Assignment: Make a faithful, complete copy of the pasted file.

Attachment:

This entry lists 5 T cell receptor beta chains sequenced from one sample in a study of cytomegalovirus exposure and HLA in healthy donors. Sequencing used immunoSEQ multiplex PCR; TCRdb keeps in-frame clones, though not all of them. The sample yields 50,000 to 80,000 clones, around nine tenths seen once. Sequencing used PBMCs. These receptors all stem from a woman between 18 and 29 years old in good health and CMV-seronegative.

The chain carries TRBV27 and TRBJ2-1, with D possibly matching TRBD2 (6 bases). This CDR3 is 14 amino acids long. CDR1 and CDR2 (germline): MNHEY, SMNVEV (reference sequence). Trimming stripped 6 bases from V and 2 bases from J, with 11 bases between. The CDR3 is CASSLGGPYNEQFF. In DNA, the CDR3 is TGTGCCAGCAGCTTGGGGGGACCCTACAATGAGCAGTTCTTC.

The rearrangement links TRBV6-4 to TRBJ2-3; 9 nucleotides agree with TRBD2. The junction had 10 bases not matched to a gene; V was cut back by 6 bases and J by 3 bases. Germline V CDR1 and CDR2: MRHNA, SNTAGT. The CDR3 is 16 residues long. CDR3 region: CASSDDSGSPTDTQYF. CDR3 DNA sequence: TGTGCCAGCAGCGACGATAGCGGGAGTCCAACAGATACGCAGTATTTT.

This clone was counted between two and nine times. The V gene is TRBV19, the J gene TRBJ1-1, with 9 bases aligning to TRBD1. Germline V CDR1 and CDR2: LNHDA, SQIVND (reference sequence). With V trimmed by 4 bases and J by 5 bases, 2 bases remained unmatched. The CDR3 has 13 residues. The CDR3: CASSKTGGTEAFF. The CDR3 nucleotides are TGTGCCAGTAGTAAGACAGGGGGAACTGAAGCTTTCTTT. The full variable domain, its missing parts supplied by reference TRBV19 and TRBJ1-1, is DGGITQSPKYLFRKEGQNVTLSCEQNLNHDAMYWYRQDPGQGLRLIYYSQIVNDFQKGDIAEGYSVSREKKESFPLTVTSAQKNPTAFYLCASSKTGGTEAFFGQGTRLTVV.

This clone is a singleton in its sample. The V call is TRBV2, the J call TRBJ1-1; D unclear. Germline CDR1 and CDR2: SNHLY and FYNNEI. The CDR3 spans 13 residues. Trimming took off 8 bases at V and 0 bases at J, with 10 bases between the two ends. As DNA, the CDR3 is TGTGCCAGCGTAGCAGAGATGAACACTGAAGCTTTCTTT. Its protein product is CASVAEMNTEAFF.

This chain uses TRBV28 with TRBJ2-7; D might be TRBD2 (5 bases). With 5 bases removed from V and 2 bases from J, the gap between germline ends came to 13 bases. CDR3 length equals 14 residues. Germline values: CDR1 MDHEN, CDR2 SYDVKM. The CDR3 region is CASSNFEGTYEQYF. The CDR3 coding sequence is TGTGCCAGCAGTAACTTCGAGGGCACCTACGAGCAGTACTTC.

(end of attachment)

This entry lists 5 T cell receptor beta chains sequenced from one sample in a study of cytomegalovirus exposure and HLA in healthy donors. Sequencing used immunoSEQ multiplex PCR; TCRdb keeps in-frame clones, though not all of them. The sample yields 50,000 to 80,000 clones, around nine tenths seen once. Sequencing used PBMCs. These receptors all stem from a woman between 18 and 29 years old in good health and CMV-seronegative.

The chain carries TRBV27 and TRBJ2-1, with D possibly matching TRBD2 (6 bases). This CDR3 is 14 amino acids long. CDR1 and CDR2 (germline): MNHEY, SMNVEV (reference sequence). Trimming stripped 6 bases from V and 2 bases from J, with 11 bases between. The CDR3 is CASSLGGPYNEQFF. In DNA, the CDR3 is TGTGCCAGCAGCTTGGGGGGACCCTACAATGAGCAGTTCTTC.

The rearrangement links TRBV6-4 to TRBJ2-3; 9 nucleotides agree with TRBD2. The junction had 10 bases not matched to a gene; V was cut back by 6 bases and J by 3 bases. Germline V CDR1 and CDR2: MRHNA, SNTAGT. The CDR3 is 16 residues long. CDR3 region: CASSDDSGSPTDTQYF. CDR3 DNA sequence: TGTGCCAGCAGCGACGATAGCGGGAGTCCAACAGATACGCAGTATTTT.

This clone was counted between two and nine times. The V gene is TRBV19, the J gene TRBJ1-1, with 9 bases aligning to TRBD1. Germline V CDR1 and CDR2: LNHDA, SQIVND (reference sequence). With V trimmed by 4 bases and J by 5 bases, 2 bases remained unmatched. The CDR3 has 13 residues. The CDR3: CASSKTGGTEAFF. The CDR3 nucleotides are TGTGCCAGTAGTAAGACAGGGGGAACTGAAGCTTTCTTT. The full variable domain, its missing parts supplied by reference TRBV19 and TRBJ1-1, is DGGITQSPKYLFRKEGQNVTLSCEQNLNHDAMYWYRQDPGQGLRLIYYSQIVNDFQKGDIAEGYSVSREKKESFPLTVTSAQKNPTAFYLCASSKTGGTEAFFGQGTRLTVV.

This clone is a singleton in its sample. The V call is TRBV2, the J call TRBJ1-1; D unclear. Germline CDR1 and CDR2: SNHLY and FYNNEI. The CDR3 spans 13 residues. Trimming took off 8 bases at V and 0 bases at J, with 10 bases between the two ends. As DNA, the CDR3 is TGTGCCAGCGTAGCAGAGATGAACACTGAAGCTTTCTTT. Its protein product is CASVAEMNTEAFF.

This chain uses TRBV28 with TRBJ2-7; D might be TRBD2 (5 bases). With 5 bases removed from V and 2 bases from J, the gap between germline ends came to 13 bases. CDR3 length equals 14 residues. Germline values: CDR1 MDHEN, CDR2 SYDVKM. The CDR3 region is CASSNFEGTYEQYF. The CDR3 coding sequence is TGTGCCAGCAGTAACTTCGAGGGCACCTACGAGCAGTACTTC.